Fifth Third Bancorp's fourth-quarter earnings fell 5.7% as revenue sank, though the regional bank reduced its loan-loss provisions and charge-offs amid a tighter lending environment.
Industry-wide, lenders have hugely benefited from improving credit quality among their borrowers. More favorable credit conditions have allowed banks to reduce funds set aside to cover potentially risky loans, a move that continues to prop up profits across the industry.
Focus more recently has turned to loan growth, a greater challenge for regional lenders like Cincinnati-based Fifth Third, as shaky economic conditions have diminished borrowing demand. Banks have felt all the more pressure to increase loans as interest rates remain near record lows, trimming the profitability of lent funds.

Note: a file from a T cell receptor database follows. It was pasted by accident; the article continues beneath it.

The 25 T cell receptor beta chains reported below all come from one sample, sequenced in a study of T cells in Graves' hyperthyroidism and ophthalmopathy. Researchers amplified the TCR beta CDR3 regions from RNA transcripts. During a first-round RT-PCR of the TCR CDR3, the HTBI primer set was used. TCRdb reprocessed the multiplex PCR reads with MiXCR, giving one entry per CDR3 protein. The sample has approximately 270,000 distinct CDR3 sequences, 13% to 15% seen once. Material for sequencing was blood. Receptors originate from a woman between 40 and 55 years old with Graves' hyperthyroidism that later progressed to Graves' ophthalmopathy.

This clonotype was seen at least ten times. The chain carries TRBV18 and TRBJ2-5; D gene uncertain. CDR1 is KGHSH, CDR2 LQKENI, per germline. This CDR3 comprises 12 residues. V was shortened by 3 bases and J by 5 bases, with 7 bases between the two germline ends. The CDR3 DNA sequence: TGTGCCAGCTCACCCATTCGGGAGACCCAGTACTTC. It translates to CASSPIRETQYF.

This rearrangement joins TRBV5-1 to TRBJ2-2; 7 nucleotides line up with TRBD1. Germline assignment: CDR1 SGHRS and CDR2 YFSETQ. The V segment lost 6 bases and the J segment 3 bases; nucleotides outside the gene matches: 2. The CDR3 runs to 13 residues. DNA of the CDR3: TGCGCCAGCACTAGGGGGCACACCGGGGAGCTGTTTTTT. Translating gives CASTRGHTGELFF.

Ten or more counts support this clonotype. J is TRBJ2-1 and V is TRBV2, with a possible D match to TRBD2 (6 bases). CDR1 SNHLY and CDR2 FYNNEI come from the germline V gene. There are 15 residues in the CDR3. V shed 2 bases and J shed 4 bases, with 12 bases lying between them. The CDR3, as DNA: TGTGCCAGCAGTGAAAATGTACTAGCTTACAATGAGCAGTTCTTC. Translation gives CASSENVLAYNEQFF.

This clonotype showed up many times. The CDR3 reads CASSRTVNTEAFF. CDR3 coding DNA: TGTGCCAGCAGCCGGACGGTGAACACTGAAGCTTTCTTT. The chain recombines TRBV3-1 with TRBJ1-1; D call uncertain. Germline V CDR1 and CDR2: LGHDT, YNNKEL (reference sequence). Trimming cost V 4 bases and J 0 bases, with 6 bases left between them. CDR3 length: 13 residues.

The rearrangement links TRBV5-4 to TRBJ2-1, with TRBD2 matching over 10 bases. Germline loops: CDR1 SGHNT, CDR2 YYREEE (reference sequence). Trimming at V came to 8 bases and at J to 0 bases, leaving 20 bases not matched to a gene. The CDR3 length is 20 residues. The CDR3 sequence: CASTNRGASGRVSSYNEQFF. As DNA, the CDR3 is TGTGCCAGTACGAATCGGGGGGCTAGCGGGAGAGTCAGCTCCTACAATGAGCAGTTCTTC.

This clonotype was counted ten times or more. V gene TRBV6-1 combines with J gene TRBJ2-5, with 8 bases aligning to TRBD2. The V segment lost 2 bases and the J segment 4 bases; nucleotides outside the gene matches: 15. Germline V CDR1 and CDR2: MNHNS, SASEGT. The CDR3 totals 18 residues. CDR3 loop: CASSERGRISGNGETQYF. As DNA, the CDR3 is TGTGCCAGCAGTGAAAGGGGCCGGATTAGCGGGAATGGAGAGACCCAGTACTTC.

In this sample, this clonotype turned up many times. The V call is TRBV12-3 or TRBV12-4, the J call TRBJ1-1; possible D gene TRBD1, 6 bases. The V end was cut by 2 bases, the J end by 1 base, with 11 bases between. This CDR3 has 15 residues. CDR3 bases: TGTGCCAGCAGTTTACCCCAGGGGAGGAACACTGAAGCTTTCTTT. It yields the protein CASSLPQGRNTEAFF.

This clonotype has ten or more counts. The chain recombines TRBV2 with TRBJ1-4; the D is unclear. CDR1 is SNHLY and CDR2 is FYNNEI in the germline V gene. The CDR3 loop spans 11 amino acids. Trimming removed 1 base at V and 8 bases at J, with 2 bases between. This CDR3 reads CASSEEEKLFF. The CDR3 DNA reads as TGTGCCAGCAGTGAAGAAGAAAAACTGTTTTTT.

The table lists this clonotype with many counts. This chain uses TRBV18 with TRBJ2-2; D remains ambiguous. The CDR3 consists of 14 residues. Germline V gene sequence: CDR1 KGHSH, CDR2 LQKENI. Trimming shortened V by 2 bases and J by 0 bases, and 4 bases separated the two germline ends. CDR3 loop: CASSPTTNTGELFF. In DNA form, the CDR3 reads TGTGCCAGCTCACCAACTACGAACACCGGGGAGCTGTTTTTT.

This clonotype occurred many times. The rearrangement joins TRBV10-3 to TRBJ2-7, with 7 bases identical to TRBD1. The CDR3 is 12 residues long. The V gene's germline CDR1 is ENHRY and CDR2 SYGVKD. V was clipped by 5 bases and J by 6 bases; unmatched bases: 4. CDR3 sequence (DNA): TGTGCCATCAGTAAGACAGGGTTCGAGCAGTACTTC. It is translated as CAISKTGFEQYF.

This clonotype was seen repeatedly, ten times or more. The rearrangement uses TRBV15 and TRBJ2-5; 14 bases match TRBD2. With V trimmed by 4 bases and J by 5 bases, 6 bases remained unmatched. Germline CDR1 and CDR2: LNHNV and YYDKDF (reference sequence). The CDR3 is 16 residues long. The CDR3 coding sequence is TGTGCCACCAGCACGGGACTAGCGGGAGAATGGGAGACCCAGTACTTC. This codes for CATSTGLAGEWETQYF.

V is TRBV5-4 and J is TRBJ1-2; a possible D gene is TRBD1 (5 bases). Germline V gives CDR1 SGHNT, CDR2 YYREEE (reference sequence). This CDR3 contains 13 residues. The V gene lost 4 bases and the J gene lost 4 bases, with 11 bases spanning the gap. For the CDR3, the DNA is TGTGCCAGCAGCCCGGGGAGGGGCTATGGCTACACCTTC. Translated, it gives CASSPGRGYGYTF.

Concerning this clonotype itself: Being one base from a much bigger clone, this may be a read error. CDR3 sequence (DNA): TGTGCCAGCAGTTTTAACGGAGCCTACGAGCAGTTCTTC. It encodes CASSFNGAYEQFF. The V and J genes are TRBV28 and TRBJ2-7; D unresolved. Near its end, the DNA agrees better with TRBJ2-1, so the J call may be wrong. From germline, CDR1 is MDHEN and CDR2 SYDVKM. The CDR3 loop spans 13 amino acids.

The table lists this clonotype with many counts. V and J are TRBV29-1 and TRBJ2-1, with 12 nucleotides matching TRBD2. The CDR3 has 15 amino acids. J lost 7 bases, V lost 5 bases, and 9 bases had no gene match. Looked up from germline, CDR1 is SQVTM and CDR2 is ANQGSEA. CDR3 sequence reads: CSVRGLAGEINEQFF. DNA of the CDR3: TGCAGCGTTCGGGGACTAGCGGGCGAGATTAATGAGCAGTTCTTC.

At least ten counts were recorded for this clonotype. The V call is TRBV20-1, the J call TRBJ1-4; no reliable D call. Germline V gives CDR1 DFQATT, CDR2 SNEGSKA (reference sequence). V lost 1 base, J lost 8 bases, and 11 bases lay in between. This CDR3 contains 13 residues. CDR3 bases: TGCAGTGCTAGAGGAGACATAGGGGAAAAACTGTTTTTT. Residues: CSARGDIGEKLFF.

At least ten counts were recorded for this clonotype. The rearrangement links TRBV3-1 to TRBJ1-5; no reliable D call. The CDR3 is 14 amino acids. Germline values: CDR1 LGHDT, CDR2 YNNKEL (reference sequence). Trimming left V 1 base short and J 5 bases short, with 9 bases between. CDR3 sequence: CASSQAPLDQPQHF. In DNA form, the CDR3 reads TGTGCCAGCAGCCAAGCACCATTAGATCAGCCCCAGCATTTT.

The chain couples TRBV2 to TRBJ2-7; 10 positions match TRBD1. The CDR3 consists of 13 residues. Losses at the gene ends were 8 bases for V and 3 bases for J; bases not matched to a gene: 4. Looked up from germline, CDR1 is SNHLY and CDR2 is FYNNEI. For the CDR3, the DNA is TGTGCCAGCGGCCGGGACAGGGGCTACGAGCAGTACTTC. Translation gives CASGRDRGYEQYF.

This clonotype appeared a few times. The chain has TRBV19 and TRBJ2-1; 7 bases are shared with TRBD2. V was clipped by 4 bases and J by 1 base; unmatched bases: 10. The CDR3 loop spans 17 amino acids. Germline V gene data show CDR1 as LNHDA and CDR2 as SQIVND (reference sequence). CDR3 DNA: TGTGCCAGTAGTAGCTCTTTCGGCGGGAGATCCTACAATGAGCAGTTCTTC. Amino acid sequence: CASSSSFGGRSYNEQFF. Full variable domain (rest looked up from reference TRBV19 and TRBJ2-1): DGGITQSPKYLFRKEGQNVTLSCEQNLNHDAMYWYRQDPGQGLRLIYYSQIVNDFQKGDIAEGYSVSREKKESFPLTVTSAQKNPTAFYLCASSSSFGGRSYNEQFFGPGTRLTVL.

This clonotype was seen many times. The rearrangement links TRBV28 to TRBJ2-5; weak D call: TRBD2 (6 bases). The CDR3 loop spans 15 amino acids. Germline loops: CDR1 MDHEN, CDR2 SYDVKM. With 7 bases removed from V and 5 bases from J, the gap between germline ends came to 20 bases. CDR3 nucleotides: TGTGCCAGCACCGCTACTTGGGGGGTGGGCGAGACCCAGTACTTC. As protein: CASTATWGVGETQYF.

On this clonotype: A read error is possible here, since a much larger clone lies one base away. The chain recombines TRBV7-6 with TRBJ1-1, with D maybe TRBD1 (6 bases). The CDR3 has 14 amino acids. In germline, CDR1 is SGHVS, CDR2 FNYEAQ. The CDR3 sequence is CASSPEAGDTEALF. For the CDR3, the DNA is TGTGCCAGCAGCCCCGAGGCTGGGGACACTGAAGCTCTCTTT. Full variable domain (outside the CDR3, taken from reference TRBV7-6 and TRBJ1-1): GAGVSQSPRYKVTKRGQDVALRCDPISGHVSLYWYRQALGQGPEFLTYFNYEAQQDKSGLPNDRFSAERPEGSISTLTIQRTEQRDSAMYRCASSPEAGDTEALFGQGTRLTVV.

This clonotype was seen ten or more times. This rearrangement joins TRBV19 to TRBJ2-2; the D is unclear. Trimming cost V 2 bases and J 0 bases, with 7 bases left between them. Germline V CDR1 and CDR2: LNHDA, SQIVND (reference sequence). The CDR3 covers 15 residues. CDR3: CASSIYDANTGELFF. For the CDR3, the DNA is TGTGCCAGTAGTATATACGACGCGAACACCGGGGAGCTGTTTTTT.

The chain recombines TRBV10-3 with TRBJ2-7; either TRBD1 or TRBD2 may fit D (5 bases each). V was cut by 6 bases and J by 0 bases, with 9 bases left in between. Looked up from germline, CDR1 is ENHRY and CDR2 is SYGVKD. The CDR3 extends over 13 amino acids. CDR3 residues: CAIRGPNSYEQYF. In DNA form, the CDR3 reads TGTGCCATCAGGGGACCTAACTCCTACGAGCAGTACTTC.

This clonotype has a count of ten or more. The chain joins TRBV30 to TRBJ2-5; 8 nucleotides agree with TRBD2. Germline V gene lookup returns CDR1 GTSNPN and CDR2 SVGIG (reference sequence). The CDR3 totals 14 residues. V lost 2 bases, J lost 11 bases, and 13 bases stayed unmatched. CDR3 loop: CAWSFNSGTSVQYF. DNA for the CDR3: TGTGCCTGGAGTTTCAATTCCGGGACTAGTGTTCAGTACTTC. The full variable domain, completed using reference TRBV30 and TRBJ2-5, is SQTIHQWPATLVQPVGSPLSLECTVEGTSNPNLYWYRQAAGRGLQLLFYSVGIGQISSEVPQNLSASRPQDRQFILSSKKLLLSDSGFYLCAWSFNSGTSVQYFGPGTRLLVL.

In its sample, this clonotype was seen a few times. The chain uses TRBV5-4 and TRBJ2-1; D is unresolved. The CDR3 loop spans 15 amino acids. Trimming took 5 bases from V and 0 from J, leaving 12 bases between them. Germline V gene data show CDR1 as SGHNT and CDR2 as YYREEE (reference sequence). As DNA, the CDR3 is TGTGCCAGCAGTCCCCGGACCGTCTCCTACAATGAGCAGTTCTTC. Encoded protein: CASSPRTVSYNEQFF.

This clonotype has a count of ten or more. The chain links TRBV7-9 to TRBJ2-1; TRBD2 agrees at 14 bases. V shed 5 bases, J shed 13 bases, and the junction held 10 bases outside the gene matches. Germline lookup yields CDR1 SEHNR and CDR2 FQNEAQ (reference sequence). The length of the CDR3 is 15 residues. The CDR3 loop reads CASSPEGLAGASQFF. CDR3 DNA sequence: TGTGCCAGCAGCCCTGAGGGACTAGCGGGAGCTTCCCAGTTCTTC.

For the latest period, Fifth Third reported a profit of $314 million, down from $333 million a year earlier. Per-share earnings were flat at 33 cents.
Revenue, a combination of noninterest income and net interest income, shrank 6.7% to $1.47 billion. Noninterest income dropped 16% while net interest income edged up 0.2%.
Analysts polled by Thomson Reuters most recently forecast a per-share profit of 36 cents on $1.53 billion in revenue.
Loan-loss provisions, which are funds set aside for bad loans, were $55 million, down from $166 million a year earlier and $87 million in the prior quarter. Net charge-offs, or loans lenders don't expect to collect, were 2.23% of average loans, down from 2.79% and 2.44%, respectively.